Does the Fedral Exclusionary Rule Apply to Violations of the Knock-And-Announce Requirement ?
In Hudson v. Michigan, 547 U.S. 586, 165 L. Ed. 2d 56, 126 S. Ct. 2159 (2006), the Supreme Court held, by a five to four vote, that the federal exclusionary rule does not apply to violations of the knock-and-announce requirement.
Justice Scalia's opinion for the majority reasoned that the no-knock rule protected interests separate from those protected by the warrant requirement and that the deterrence value of excluding evidence that was seized only after a facially valid warrant was issued was outweighed by the high social costs of doing so.
The interests protected by the no-knock rule include:
(1) avoiding violence in supposed self-defense by the surprised occupant;
(2) allowing people to comply and avoid the destruction of property occasioned by a forcible entry;
(3) protecting those elements of privacy and dignity that can be destroyed by a sudden entrance. Hudson, 547 U.S. at 594, 165 L. Ed. 2d at 66, 126 S. Ct. at 2165.
However, the knock-and-announce rule has never protected a person's interest in preventing the government from seeing or taking evidence described in a warrant; the interests violated by the way in which a proper warrant is executed have nothing to do with the seizure of the evidence. Hudson, 547 U.S. at 594, 165 L. Ed. 2d at 66, 126 S. Ct. at 2165.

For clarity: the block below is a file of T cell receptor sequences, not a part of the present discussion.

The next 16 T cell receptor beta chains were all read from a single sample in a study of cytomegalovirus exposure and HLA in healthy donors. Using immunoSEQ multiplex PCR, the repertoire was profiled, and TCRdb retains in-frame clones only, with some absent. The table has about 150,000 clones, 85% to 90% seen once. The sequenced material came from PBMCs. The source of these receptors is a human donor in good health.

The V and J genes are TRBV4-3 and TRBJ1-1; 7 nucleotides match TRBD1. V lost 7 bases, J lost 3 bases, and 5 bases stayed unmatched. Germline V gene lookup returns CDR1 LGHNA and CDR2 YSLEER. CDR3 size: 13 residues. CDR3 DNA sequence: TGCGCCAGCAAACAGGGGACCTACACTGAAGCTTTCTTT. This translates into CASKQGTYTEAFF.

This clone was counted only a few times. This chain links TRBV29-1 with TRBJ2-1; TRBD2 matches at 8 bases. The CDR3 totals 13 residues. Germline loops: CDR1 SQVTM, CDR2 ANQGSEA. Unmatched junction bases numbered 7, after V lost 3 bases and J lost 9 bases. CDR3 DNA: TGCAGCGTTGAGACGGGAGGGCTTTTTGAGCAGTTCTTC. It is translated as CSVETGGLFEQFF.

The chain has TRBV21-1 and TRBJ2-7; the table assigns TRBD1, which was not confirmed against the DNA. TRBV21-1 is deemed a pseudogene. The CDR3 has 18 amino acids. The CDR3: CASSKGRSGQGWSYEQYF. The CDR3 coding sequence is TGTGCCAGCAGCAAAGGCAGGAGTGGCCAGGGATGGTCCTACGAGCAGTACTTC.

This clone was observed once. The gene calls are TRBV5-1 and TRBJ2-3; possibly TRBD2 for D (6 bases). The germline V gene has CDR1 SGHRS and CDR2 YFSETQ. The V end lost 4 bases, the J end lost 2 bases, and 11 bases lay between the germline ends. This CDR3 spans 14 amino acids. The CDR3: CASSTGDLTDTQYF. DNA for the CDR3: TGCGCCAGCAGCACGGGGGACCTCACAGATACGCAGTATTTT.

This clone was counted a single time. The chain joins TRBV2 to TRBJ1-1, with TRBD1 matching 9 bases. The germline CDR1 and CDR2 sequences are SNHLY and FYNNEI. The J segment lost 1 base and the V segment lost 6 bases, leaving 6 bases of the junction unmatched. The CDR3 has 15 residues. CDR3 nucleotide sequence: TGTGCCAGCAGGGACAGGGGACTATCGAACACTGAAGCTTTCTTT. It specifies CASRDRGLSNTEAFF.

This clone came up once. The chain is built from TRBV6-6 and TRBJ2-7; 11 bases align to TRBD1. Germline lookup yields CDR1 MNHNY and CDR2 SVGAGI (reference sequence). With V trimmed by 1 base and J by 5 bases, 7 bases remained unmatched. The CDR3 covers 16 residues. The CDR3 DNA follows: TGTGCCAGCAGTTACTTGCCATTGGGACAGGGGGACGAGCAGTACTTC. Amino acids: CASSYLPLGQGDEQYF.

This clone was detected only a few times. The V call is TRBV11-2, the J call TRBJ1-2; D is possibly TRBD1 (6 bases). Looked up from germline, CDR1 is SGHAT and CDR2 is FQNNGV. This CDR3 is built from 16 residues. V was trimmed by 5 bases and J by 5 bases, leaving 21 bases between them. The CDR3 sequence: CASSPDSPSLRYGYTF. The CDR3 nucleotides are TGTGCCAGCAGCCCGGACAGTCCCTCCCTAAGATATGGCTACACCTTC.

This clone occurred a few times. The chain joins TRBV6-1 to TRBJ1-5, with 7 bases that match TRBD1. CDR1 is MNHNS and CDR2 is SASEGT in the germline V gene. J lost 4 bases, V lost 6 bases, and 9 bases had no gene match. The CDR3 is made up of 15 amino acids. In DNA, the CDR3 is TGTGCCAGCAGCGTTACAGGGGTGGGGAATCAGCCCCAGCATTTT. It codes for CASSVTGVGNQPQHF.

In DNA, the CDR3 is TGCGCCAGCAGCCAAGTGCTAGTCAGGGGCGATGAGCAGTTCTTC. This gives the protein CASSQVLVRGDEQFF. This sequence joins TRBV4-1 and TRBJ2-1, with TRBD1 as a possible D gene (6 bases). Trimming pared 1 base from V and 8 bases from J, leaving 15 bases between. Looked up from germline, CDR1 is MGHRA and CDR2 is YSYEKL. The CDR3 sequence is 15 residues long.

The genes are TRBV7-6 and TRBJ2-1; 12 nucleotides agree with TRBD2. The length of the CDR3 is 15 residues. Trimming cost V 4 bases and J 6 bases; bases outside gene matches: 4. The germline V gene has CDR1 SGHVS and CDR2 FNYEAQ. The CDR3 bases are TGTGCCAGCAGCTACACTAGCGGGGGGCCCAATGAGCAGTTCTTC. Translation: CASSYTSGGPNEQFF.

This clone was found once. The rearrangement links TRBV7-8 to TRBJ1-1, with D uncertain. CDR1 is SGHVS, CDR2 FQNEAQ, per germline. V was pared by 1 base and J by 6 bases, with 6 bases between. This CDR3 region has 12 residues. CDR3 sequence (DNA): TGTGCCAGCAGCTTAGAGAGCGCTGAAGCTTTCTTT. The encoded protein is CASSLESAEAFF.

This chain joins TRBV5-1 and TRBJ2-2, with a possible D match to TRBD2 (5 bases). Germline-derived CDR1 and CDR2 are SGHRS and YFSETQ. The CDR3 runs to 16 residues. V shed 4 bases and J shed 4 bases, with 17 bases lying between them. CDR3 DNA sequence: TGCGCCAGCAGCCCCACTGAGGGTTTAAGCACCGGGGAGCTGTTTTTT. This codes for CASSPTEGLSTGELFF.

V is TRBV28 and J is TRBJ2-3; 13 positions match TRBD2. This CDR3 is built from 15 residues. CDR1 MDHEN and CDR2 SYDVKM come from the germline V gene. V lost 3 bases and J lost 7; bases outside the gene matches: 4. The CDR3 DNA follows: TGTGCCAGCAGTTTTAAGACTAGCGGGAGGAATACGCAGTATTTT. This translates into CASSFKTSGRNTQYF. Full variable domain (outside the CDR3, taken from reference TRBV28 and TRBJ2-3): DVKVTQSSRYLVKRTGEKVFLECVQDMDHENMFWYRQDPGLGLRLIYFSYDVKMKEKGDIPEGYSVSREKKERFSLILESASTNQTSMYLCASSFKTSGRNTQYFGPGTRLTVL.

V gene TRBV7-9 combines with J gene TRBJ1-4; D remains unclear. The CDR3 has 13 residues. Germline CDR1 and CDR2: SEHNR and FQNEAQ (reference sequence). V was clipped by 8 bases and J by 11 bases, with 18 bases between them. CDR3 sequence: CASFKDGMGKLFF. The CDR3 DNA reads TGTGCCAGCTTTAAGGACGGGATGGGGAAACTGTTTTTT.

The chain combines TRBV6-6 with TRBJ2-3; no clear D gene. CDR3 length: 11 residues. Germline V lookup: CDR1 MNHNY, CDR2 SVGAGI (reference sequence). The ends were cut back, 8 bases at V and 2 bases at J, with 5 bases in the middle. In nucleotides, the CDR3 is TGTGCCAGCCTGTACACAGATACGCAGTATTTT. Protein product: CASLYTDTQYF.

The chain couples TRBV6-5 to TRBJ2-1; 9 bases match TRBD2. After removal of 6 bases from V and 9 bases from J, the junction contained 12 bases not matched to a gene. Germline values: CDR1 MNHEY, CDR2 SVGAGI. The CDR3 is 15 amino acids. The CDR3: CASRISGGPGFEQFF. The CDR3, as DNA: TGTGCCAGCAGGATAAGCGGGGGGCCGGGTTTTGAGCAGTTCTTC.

The Court identified what it saw as the high costs of applying the exclusionary rule to knock-and-announce violations.
(1) the difficulty and potential arbitrariness of applying the nebulous requirement of a reasonable waiting time;
(2) the danger that, in erring on the side of caution, officers might wait longer than the law requires before entering, leading to preventable violence or the destruction of evidence. Hudson, 547 U.S. at 595-96, 165 L. Ed. 2d at 66-67, 126 S. Ct. at 2165-66.
Against these costs, the Court saw limited deterrence benefits.
First, the Court reasoned, although violating the warrant requirement sometimes produces incriminating evidence that could not otherwise be obtained, violating the knock-and-announce rule does nothing other than prevent either the destruction of evidence or dangerous resistance by occupants--and even a reasonable suspicion of these dangers is sufficient to suspend the knock-and-announce requirement anyway.
Second, deterrence does not require applying the exclusionary rule, as both civil-rights suits and the increasing professionalism of police forces already provide such deterrence. Hudson, 547 U.S. at 596-99, 165 L. Ed. 2d at 67-69, 126 S. Ct. at 2166-68.